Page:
recognizes that a part of the relief has been chiseled out - i.e. originally
Hatshepsut had been shown here. Further west (right) one recognizes a pile of
offering raised before the enthroned Amun (next but one photo below).
|This was a rather "intelligent" way to remove Hatshepsut, because now
after the removal of her figure Thutmosis III stands before both manifestations of Amun at
the same time!
|The northern wall of room Q shows two scenes: the left
(western) scene originally showed Hatshepsut (name and text altered for
Thutmosis II) with a pile of offerings before the enthroned Amun, the right
(eastern) scene shows Thutmosis III offering +sr.t-beer to the
|On closer examination the decoration of the inner sanctuaries
indicates that the temple is provided with two separate ritual axes, each devoted to
different aspects of Amun.
|Along the central axis, which consists of the two rooms L and O,
the striding or enthroned Amun is in the most scenes the recipient of the offerings.
The ithyphallic Amun is shown only once in these two rooms.
|In contrast, in the two southern rooms N and Q the primary addressee
of the ritual suites is the ithyphallic Amun who appears in room N in four of
eight and in room Q in four 4 of six scenes.
Room M (P&M Room VI; King's Chamber) is separated from all other
rooms. The room was decorated for Thutmosis III.
walls show on the side of the door (eastern part of the wall) offering bearers, in front of them in each
case the god Iunmutef is depicted. Opposite to Iunmutef (in each case on the western side of
the wall) the enthroned Thutmosis III is shown and behind - standing - him Meretre-Hatshepsut (the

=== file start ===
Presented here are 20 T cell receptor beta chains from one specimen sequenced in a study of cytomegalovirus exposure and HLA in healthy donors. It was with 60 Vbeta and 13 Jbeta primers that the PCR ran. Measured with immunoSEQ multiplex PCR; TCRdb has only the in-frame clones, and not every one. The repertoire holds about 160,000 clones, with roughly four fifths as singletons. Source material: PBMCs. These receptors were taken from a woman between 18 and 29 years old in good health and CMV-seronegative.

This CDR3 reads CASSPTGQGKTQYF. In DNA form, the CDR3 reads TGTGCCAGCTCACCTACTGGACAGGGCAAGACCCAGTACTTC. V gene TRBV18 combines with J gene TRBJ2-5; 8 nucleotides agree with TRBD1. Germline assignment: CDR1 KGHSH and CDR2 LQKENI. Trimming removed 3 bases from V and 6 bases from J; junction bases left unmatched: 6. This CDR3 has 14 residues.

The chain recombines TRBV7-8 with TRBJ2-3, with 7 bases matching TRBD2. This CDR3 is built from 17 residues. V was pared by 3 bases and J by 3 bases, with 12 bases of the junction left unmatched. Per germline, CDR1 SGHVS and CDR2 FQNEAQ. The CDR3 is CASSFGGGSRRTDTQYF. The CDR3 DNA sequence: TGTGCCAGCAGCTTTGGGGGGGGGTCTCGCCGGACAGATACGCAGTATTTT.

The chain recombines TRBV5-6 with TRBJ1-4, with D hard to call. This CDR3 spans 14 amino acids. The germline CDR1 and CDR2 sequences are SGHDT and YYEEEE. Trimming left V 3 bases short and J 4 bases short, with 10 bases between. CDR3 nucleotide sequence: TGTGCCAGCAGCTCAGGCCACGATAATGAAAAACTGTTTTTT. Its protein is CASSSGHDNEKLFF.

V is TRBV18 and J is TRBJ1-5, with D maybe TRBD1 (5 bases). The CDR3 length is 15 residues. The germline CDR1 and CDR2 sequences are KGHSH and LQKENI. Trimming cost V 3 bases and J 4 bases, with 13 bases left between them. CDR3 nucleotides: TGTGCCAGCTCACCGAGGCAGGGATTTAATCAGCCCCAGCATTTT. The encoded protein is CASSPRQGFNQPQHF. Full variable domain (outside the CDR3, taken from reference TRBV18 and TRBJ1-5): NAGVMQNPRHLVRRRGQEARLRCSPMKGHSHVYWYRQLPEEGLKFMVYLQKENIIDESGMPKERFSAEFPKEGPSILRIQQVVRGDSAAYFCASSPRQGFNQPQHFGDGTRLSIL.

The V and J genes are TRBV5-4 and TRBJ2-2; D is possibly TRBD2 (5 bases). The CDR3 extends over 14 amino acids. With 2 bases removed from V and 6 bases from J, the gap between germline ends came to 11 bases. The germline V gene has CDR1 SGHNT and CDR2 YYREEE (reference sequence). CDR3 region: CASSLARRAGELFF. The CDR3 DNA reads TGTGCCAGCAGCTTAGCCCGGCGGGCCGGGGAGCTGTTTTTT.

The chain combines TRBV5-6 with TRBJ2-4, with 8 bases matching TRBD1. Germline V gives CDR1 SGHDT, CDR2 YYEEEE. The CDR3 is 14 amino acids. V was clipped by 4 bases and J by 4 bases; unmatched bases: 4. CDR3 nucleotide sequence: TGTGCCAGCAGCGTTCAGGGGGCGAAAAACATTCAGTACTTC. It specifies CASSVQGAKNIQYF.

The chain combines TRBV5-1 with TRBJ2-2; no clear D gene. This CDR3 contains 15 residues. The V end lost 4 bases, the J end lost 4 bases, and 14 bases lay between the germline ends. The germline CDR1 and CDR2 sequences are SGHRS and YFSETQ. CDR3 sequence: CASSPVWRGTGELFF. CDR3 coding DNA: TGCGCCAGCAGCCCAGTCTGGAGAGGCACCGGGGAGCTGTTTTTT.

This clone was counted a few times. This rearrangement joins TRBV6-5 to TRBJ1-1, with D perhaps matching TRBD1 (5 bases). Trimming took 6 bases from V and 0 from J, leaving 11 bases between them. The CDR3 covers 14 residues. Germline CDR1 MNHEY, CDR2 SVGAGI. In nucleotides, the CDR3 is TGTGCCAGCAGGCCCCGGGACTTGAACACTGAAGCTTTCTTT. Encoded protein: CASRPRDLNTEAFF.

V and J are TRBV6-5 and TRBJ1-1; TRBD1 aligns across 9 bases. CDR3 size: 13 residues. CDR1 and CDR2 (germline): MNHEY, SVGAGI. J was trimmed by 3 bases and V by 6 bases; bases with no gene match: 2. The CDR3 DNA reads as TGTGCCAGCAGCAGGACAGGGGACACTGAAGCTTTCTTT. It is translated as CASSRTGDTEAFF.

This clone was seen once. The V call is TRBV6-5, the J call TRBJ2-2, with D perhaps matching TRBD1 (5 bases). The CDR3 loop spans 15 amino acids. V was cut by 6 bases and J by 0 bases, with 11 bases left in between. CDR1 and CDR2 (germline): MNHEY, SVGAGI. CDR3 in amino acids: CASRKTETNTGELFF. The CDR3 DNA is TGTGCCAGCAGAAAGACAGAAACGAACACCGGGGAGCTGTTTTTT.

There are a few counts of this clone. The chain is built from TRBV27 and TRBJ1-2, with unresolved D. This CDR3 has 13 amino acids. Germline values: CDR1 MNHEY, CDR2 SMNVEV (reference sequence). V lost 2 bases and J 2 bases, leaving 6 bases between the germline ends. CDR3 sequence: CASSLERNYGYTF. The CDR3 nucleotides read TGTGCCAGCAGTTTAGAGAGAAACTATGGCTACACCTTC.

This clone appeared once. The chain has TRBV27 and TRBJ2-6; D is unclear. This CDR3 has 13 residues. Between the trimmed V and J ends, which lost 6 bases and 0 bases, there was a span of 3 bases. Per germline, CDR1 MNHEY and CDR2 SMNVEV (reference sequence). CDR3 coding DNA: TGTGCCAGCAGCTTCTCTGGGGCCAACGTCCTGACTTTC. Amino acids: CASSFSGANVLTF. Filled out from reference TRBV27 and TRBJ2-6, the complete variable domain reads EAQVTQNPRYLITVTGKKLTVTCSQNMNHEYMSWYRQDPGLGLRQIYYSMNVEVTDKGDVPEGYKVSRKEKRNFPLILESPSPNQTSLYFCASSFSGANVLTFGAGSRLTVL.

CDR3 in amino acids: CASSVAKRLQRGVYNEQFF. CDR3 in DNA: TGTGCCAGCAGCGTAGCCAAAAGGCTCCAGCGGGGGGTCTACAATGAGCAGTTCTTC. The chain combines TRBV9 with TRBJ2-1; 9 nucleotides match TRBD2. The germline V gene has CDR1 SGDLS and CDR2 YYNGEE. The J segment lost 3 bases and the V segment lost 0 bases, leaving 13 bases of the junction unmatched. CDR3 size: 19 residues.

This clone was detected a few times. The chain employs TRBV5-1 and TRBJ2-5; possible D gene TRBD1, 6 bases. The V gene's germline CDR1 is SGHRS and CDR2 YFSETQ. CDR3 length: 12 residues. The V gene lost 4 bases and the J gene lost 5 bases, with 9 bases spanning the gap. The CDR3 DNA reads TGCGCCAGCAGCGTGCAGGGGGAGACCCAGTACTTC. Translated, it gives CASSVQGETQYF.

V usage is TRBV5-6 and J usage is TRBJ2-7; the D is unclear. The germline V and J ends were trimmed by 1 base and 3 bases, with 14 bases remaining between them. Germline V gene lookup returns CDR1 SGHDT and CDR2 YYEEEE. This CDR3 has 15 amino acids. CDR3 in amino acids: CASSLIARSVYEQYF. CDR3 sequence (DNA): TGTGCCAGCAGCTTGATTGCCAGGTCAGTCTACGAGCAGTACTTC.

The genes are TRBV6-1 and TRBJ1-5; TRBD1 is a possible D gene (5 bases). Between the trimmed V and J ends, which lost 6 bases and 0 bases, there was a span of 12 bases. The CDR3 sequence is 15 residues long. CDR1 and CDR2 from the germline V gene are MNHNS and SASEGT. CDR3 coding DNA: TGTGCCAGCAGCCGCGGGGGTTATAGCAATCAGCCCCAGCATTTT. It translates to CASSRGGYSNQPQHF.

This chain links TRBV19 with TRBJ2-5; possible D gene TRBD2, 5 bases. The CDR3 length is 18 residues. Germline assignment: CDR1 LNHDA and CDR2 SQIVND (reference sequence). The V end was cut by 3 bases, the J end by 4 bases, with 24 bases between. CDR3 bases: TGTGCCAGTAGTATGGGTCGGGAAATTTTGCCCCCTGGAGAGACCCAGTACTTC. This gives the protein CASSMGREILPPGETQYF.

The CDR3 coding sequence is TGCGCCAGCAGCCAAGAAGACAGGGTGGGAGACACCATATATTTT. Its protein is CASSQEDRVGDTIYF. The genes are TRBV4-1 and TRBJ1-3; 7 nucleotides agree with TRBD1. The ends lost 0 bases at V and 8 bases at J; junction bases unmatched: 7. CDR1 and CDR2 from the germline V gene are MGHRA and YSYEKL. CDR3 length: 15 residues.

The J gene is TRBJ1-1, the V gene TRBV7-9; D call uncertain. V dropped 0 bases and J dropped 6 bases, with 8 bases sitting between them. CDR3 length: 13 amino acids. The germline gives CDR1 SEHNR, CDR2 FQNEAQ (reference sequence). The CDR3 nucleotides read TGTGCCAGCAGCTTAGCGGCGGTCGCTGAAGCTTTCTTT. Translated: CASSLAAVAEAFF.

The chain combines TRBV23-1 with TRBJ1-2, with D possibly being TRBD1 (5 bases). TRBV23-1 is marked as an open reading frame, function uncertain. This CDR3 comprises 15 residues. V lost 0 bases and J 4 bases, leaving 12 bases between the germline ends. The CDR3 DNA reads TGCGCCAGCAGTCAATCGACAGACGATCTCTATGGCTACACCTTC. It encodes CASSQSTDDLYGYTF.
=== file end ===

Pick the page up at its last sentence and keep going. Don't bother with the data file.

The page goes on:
mother of his successor Amenhotep II). According to the inscription the god Iunmutef
performs the royal offering four times for the Ka of King Men-kheper-Ra, while before Thutmosis and Meretre-Hatshepsut
priests (depicted below the list of offerings) prepare a ritual meal. Since the
Iunmutef is offering to the Ka of the king here stood presumably a Ka-statue of
the king (Waitkus, 2008).
The south wall is shown on the following drawing (taken from: OIC Publication 136. Medinet Habu -
The Eighteenth Dynasty Temple I, The Inner Sanctuaries. 2009; plate 87).
The western rear wall shows 2 symmetrical scenes in which Thutmosis III offers
cool water (southern side) or wine (northern) to the enthroned Amun.
The fact that the cult is performed by the god Iunmutef shows unambiguously
that the king, or his statue, was worshipped here.
It is quite notable to find a representation of Amun on the west wall of the
chapel because he is not participating in the benefits of the cult in this room.
Perhaps, a statue of Amun was mounted here in addition or Amun, as the "Lord of the
House", was, so to speak, a guest while the king was worshipped in his house?
|The doorway to room M has been obviously established later than
the other walls.
|The eastern exterior of the chapels shows from left to right
|- left of the entrance to the chapels two scenes (see photo
below, composed from 3 single shots) are shown: in the left (southern) scene Thutmosis III is led by Atum
and Month from the left to the right, in the right scene Thutmosis III is embraced by Amun.
|- right of the entrance to the chapels (located between the doors to room L
and M) Atum, coming from right,
leads Thutmosis III to Amun.